how does high latitude affect the climate?

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lalithareddy's profile pic

lalithareddy | High School Teacher | (Level 1) Valedictorian

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Latitude does exert a large amount of control over any given area's climate. In fact, latitude is probably the single most important determining factor in climate. While other variables such as weather patterns and elevation have a large impact on any geographical area, latitude affects climate the most. For proof of this one only needs to compare areas of extreme northern or southern latitude, such as the North Pole or South Pole, with places that lie along the equator, such as Colombia or Somalia. Latitude affects climate in an area because it dictates the intensity and duration of sun exposure. As the Earth orbits the sun it also wobbles slightly on its axis. At times the Northern hemisphere is closer to the sun than the Southern hemisphere and at some times it is further from it. When an area is closer to the sun the days are longer and the sun's rays are stronger. This heats the climate. This is the reason that places experience seasonal variation in temperature. Those locations close to the equator, however, exist in a nearly constant state of summer because they always get relatively strong sunlight and have long days.


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igmimi | Elementary School Teacher | (Level 1) eNoter

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Sunlight is a  factor determining weather  and climate of a place.The rays of the sun are distributed in two ways-direct and slanting.The direct rays produce more heat and that is why the regions near the equator are hot.The slanting rays on the other hand, lose a lot of heat before they reach the surface of the earth as they get scattered.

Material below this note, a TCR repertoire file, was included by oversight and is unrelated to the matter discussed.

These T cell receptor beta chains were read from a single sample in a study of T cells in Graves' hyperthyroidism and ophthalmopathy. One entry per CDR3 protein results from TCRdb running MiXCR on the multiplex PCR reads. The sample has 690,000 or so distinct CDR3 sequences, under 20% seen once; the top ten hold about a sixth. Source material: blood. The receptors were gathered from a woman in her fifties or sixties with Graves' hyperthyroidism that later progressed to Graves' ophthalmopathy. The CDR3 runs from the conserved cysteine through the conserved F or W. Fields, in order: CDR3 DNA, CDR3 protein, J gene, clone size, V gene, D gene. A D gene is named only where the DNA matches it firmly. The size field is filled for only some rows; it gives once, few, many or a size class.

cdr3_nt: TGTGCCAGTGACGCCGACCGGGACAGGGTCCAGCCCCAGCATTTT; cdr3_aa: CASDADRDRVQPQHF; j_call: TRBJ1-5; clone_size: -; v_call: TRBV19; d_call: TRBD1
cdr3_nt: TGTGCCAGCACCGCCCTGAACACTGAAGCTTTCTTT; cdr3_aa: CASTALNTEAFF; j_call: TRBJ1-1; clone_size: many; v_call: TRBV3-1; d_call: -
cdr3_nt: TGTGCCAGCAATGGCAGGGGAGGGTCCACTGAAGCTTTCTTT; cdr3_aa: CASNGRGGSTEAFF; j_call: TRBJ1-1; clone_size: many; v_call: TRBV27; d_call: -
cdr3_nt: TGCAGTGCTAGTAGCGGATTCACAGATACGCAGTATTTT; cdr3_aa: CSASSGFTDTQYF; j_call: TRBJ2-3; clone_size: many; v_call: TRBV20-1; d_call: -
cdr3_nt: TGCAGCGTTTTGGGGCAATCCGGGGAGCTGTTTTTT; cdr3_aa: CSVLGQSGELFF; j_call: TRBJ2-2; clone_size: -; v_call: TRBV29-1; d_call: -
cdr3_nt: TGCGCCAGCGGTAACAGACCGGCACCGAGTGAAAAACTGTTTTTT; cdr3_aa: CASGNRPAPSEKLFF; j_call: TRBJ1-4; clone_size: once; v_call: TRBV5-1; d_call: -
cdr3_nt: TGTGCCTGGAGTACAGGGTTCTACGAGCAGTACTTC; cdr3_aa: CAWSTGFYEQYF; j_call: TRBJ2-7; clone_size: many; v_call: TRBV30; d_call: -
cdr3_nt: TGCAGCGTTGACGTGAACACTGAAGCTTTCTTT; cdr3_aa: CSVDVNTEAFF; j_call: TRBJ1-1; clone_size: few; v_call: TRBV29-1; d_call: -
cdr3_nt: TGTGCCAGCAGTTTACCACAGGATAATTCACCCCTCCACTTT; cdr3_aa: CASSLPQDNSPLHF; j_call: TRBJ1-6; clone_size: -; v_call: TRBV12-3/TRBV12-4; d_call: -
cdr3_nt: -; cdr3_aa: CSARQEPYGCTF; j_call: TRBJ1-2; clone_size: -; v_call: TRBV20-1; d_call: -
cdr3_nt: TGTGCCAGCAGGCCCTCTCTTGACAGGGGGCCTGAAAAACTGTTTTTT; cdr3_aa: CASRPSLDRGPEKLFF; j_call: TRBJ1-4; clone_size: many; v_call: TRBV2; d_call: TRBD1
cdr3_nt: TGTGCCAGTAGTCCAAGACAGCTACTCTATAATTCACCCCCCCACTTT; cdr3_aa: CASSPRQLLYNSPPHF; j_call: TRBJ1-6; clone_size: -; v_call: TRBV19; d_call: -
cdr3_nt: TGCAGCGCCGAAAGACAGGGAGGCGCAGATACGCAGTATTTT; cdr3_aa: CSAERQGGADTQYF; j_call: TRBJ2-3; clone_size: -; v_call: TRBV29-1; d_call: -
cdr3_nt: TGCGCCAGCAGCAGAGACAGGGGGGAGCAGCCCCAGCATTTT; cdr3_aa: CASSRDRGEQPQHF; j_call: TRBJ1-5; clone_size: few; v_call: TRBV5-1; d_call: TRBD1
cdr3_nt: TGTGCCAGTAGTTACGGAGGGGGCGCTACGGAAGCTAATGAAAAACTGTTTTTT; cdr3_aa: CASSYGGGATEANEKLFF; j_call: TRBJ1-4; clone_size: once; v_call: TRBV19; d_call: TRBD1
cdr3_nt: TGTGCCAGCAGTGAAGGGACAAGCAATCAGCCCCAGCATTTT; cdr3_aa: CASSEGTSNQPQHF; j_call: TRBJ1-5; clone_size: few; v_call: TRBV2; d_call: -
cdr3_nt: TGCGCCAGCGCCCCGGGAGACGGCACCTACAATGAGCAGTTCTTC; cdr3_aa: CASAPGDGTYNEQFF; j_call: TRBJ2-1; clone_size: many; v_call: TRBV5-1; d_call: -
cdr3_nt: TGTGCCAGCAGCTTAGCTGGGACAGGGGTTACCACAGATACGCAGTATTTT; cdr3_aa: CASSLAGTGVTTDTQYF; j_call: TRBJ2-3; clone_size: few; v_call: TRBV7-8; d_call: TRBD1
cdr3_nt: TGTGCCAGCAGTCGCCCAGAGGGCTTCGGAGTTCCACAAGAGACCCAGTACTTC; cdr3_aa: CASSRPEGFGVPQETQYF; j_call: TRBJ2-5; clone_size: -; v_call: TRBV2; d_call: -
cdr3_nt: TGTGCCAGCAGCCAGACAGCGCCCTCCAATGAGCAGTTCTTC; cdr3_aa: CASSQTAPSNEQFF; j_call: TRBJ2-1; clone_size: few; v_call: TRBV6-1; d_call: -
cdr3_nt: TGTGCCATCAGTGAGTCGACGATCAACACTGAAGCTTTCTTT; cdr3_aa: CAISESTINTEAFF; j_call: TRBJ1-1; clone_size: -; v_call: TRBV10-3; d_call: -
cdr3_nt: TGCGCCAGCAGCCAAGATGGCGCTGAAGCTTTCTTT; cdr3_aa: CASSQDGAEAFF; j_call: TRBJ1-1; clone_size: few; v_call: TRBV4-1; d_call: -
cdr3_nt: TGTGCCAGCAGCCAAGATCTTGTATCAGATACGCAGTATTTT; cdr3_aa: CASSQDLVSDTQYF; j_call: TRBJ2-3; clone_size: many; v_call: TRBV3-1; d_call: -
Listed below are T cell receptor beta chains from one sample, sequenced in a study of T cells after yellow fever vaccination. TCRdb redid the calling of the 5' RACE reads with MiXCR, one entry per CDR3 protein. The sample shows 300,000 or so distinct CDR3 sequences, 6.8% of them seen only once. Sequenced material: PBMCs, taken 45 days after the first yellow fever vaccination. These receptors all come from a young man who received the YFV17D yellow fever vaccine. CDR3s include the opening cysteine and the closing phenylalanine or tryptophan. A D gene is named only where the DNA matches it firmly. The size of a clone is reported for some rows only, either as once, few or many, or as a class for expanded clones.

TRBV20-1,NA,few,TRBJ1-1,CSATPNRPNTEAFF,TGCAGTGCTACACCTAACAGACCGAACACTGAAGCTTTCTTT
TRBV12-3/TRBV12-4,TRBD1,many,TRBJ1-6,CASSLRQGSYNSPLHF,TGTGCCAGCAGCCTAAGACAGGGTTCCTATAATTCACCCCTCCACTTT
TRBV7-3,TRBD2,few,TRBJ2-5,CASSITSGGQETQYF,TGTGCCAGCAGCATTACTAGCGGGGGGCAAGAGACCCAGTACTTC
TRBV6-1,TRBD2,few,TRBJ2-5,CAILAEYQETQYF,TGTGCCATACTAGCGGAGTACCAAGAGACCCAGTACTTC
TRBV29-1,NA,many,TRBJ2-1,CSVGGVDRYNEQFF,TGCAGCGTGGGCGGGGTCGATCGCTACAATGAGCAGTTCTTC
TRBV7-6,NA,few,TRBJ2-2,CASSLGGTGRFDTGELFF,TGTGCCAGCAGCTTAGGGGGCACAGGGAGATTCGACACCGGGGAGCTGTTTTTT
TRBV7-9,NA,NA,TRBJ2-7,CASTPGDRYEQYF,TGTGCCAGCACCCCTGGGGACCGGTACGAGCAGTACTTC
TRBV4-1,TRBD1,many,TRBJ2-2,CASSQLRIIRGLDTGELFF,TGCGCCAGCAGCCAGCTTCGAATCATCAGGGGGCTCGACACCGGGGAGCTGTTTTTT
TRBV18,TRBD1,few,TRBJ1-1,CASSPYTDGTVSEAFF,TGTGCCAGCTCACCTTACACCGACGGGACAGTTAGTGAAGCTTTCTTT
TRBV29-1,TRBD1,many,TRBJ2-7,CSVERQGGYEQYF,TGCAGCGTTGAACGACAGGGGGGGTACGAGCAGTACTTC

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gopikrishna | High School Teacher | (Level 1) Valedictorian

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Climatologists (people who study climate) use the word insolation for energy that reaches Earth from the Sun. The word combines syllables from the phrase incoming solar radiation. Sunlight is the obvious sign of insolation, but the Sun’s radiation reaches the earth on a cloudy day too. The angle and duration of insolation, which translates into surface temperature, changes depending on latitude.Latitude does exert a large amount of control over any given area's climate. In fact, latitude is probably the single most important determining factor in climate. While other variables such as weather patterns and elevation have a large impact on any geographical area, latitude affects climate the most. For proof of this one only needs to compare areas of extreme northern or southern latitude, such as the North Pole or South Pole, with places that lie along the equator, such as Colombia or Somalia.Because Earth is spherical, when it orbits the Sun, the Sun’s rays hit Earth’s surface directly at the equator and at angles near the poles. Direct insolation is stronger than slanted contact.Earth also tilts on its axis, so when the Southern Hemisphere is closer to the Sun, it has more hours of daylight than the Northern Hemisphere, and vice versa. At the equator, the hours of night and day remain 12 hours each. But most of us have experienced the shorter days of winter and the longer days of summer that come from Earth rotating at a tilt.Latitudes that receive direct insolation for many hours a day tend to have warmer climates, such as at the equator. Latitudes toward the North and South Poles get angled insolation for fewer hours overall, and have colder climates.

 

 

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